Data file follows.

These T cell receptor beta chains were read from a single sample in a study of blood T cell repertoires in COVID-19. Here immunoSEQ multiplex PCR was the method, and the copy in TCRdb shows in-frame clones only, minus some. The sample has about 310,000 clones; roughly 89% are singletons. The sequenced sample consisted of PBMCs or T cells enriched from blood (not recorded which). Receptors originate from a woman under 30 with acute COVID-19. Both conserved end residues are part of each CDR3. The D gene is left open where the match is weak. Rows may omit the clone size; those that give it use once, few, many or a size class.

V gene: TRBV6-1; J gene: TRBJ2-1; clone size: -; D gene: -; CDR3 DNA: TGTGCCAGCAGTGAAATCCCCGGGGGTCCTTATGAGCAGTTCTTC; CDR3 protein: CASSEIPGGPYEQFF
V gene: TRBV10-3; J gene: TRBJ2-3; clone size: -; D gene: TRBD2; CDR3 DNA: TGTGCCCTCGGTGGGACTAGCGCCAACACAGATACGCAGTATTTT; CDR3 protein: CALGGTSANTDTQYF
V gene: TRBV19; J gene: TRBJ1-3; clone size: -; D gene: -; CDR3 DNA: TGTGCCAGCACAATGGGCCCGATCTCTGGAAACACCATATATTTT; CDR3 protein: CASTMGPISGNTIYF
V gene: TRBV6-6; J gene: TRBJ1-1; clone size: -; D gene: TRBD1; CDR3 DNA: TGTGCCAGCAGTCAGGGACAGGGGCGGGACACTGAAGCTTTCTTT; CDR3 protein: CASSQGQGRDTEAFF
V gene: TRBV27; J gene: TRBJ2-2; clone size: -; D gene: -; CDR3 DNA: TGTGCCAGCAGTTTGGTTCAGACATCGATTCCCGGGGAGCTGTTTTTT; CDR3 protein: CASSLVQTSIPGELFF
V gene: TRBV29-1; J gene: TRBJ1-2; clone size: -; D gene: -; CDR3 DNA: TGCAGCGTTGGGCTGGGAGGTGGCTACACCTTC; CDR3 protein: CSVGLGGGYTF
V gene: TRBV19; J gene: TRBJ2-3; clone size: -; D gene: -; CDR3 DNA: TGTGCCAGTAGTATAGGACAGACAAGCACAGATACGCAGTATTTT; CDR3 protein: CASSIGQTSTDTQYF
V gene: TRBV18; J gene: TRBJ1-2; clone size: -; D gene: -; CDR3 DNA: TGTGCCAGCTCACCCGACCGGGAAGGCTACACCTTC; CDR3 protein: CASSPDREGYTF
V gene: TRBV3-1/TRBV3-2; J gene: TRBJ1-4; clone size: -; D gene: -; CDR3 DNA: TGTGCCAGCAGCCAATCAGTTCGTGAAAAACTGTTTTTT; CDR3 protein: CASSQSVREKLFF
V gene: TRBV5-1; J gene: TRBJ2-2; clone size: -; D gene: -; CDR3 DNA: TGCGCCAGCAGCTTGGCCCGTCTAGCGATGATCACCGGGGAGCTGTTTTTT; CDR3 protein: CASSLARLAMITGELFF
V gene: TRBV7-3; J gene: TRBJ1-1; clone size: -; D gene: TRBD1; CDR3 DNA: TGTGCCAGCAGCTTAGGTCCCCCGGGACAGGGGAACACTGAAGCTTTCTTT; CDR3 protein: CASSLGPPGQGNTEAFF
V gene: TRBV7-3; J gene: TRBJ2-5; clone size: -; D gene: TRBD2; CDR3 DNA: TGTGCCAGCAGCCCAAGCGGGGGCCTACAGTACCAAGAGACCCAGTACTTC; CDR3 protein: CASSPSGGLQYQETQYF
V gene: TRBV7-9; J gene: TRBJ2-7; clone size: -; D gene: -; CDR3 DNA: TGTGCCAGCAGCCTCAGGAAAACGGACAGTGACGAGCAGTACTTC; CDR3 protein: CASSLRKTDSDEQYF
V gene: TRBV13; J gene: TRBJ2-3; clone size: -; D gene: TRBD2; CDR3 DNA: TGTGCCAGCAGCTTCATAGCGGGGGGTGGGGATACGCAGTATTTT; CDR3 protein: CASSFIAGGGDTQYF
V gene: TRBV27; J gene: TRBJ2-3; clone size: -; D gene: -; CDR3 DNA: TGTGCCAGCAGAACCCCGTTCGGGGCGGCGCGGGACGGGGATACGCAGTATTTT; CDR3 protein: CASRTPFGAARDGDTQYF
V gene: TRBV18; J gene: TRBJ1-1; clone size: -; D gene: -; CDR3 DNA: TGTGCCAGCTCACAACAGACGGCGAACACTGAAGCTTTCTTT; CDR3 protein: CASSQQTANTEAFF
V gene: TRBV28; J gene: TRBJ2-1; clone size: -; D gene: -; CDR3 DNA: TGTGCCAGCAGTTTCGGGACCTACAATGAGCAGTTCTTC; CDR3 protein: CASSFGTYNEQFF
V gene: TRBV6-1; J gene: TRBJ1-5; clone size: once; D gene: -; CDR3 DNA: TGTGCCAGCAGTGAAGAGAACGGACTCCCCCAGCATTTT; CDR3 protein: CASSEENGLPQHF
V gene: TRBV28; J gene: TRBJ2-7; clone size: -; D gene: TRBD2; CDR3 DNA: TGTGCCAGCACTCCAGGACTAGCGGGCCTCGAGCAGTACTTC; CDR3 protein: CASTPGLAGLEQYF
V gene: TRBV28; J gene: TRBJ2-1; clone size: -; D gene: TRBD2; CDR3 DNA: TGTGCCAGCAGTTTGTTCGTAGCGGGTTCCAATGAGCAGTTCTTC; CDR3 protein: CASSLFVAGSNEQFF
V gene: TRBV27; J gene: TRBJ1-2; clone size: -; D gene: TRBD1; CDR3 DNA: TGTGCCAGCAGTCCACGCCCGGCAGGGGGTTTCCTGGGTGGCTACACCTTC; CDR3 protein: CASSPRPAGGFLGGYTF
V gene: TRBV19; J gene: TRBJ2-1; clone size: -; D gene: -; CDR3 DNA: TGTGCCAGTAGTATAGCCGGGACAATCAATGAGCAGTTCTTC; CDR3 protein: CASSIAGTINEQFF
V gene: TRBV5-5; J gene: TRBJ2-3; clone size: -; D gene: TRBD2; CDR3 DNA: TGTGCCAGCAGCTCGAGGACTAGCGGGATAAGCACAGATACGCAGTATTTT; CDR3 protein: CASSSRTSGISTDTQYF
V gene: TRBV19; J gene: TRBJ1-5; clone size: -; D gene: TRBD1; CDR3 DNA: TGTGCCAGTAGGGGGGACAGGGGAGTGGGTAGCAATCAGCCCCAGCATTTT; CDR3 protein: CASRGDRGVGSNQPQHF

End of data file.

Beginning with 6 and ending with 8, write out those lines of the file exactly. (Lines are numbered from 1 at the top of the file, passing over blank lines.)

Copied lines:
V gene: TRBV27; J gene: TRBJ2-2; clone size: -; D gene: -; CDR3 DNA: TGTGCCAGCAGTTTGGTTCAGACATCGATTCCCGGGGAGCTGTTTTTT; CDR3 protein: CASSLVQTSIPGELFF
V gene: TRBV29-1; J gene: TRBJ1-2; clone size: -; D gene: -; CDR3 DNA: TGCAGCGTTGGGCTGGGAGGTGGCTACACCTTC; CDR3 protein: CSVGLGGGYTF
V gene: TRBV19; J gene: TRBJ2-3; clone size: -; D gene: -; CDR3 DNA: TGTGCCAGTAGTATAGGACAGACAAGCACAGATACGCAGTATTTT; CDR3 protein: CASSIGQTSTDTQYF